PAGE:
A related and equally unsettling way in which Area X changes reality is by its very elusiveness. Expedition members who cross the border while going in, return in a mysterious way, their minds blank and without any memory. Fragmentary reports describe mass hallucinations, violence and instances where expedition members saw doppelgangers of themselves. In the novels, people who have visited Area X are described as “changed”, with “empty eyes”. They have changed beyond the constraints of usual human subjectivity. They are not human in the usual sense, and maybe even beyond comprehension for ordinary humans.

This subtle hint is disturbing: humanity has unraveled the principles of evolution but thought itself exempt from it. Notably, humanity has purposively steered and directed evolution, playing lord and master over the substance of nature, creating productive cattle, ornamental flowers and drought-resistant crops. In the Southern Reach trilogy, this position is radically undermined: suddenly, some humans realize that evolution is working on them, and that some of its most fundamental mechanisms still elude us. Our dominion over nature is revoked, and unexpectedly, nature itself changes humans in ways that are incomprehensible to them, that surpass their rational capacity. When Ghost Bird, Control and Grace find themselves stranded in Area X at the end of the trilogy, the following, telling conversation ensues:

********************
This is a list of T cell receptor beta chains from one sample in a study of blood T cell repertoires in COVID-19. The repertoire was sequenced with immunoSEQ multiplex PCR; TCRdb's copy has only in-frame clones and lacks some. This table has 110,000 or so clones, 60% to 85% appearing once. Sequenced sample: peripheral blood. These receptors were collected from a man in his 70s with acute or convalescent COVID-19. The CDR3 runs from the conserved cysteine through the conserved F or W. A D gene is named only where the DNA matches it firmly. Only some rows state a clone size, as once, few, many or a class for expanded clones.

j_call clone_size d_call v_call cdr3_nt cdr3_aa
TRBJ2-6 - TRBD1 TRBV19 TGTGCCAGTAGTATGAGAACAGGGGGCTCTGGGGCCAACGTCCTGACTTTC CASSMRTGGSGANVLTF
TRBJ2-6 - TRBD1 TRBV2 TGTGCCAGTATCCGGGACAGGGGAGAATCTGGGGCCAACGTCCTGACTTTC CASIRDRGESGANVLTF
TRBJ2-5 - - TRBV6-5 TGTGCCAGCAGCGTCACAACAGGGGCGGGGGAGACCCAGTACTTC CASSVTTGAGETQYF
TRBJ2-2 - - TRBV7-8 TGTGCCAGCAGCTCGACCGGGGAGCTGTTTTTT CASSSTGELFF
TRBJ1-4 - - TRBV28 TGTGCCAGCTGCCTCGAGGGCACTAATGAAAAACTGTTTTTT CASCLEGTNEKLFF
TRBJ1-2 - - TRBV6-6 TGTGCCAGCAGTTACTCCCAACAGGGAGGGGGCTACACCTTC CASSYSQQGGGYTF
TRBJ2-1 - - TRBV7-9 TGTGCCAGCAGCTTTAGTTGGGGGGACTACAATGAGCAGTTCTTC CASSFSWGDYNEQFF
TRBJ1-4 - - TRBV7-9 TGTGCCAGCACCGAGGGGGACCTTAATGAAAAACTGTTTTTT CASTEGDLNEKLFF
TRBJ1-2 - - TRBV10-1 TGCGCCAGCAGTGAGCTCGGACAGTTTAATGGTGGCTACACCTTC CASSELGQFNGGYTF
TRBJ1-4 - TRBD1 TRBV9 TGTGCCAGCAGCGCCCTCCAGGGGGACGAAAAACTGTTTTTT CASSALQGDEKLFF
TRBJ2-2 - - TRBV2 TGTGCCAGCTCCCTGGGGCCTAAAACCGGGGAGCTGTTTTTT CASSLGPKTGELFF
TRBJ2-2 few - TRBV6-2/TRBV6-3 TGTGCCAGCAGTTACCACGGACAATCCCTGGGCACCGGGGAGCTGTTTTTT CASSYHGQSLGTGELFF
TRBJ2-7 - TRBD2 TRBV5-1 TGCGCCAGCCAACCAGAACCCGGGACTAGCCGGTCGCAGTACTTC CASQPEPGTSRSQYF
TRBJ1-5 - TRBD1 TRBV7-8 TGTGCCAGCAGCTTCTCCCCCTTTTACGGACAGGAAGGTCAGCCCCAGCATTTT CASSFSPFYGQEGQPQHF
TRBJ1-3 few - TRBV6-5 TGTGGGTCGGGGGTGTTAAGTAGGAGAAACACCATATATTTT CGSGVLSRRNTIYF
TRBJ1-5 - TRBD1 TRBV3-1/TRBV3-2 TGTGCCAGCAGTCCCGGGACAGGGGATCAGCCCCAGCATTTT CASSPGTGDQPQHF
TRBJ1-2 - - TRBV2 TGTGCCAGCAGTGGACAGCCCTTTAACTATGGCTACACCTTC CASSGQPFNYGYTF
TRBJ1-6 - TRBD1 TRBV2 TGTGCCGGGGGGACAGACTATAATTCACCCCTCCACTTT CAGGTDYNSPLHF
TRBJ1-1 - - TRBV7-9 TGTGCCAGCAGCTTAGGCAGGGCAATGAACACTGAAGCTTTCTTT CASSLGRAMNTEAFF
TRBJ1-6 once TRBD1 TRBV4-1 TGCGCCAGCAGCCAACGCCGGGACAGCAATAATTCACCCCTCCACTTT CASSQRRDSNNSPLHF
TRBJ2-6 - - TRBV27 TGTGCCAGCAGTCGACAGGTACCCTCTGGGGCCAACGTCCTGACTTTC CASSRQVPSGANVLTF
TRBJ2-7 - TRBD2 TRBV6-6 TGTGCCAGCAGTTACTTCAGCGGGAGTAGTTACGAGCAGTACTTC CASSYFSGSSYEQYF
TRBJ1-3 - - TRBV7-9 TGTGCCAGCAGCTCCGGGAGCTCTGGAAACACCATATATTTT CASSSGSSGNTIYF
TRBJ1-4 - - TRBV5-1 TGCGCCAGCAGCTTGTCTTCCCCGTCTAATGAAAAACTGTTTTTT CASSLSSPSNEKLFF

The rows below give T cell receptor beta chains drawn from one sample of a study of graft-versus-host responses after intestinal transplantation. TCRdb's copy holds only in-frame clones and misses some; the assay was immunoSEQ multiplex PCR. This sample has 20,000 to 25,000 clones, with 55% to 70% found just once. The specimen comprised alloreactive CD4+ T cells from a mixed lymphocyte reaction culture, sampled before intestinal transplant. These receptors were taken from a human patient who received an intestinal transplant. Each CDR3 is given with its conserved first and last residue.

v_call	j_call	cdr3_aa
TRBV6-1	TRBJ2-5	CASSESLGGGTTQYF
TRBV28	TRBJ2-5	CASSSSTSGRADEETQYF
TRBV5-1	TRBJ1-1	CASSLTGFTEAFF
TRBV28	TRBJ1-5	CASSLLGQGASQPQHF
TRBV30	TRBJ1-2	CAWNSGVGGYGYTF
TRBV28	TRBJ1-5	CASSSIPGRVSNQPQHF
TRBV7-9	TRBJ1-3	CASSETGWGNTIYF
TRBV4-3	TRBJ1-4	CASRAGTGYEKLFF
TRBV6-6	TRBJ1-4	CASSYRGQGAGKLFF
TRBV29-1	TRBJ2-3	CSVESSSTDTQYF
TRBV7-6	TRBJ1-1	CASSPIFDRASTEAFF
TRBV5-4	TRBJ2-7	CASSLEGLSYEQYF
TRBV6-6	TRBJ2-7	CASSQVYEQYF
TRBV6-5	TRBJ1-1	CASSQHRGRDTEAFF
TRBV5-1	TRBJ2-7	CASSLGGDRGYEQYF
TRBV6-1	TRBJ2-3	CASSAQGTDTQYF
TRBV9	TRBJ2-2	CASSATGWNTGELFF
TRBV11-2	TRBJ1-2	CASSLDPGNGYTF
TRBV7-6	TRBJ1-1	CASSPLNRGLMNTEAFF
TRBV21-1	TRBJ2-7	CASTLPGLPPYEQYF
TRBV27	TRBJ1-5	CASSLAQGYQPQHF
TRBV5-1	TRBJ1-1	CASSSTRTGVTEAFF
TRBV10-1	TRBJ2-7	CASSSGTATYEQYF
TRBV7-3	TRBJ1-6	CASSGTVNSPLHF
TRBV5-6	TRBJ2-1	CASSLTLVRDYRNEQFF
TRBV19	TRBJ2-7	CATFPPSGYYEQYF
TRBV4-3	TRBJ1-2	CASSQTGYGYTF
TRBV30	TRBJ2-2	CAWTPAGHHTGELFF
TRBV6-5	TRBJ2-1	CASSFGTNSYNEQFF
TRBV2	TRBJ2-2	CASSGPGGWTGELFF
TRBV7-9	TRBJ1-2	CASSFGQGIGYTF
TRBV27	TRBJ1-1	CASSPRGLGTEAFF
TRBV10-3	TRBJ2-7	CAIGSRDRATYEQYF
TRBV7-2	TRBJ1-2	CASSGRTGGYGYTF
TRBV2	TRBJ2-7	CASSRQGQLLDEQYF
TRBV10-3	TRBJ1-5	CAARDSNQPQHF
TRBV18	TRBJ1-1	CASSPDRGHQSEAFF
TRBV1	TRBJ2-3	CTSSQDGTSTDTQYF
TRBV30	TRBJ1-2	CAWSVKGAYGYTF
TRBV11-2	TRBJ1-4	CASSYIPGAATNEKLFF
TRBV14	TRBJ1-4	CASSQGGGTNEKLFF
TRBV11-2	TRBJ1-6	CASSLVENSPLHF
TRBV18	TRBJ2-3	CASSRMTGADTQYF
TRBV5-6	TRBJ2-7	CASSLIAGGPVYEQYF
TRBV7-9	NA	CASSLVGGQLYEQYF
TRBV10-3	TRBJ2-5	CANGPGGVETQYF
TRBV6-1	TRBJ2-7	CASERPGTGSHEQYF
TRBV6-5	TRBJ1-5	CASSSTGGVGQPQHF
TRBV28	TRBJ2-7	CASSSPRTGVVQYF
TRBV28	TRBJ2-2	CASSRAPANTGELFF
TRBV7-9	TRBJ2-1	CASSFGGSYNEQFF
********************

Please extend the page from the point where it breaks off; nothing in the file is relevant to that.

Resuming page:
“Do you believe me?” Grace said. “I’ve seen strange stars in the sky at night, too. I have seen the rifts in the sky. I have lived here for three years.”

“Then tell me — how can the sun shine, the stars, the moon? If we are not on Earth?”

“That’s not the critical question,” Ghost Bird said. “Not for organisms that are so masterful at camouflage.”

“Then what is?” Control frustrated, trying to take in the enormity of the idea, and Ghost Bird found it painful to watch.

“The critical question,” Grace said, “is what is the purpose of this organism or organisms. And how do we survive.”

“We know its purpose,” Control said. “Which is to kill us, to transform us, to get rid of us. Isn’t that what we try to avoid thinking about? What the Director, you” — pointing at Grace — “and Cheney and all the rest had to keep suppressing? The thought that it just wants to kill us all.”[vii]